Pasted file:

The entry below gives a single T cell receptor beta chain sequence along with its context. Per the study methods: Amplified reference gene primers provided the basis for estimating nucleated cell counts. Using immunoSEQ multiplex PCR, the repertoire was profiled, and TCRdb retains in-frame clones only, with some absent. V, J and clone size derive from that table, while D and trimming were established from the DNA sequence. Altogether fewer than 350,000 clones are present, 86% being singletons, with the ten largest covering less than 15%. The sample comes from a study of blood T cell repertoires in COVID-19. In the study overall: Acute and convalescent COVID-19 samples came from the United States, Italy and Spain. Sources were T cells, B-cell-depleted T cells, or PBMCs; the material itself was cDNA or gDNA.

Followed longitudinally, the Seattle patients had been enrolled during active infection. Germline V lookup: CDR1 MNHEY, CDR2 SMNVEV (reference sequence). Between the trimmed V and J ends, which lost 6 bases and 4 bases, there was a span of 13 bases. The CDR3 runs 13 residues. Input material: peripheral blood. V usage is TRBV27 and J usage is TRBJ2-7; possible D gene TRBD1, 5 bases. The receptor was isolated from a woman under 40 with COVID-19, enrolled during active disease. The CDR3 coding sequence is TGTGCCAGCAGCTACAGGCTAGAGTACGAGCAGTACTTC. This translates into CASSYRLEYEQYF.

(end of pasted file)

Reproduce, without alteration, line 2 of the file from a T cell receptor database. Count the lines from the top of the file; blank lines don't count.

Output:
Followed longitudinally, the Seattle patients had been enrolled during active infection. Germline V lookup: CDR1 MNHEY, CDR2 SMNVEV (reference sequence). Between the trimmed V and J ends, which lost 6 bases and 4 bases, there was a span of 13 bases. The CDR3 runs 13 residues. Input material: peripheral blood. V usage is TRBV27 and J usage is TRBJ2-7; possible D gene TRBD1, 5 bases. The receptor was isolated from a woman under 40 with COVID-19, enrolled during active disease. The CDR3 coding sequence is TGTGCCAGCAGCTACAGGCTAGAGTACGAGCAGTACTTC. This translates into CASSYRLEYEQYF.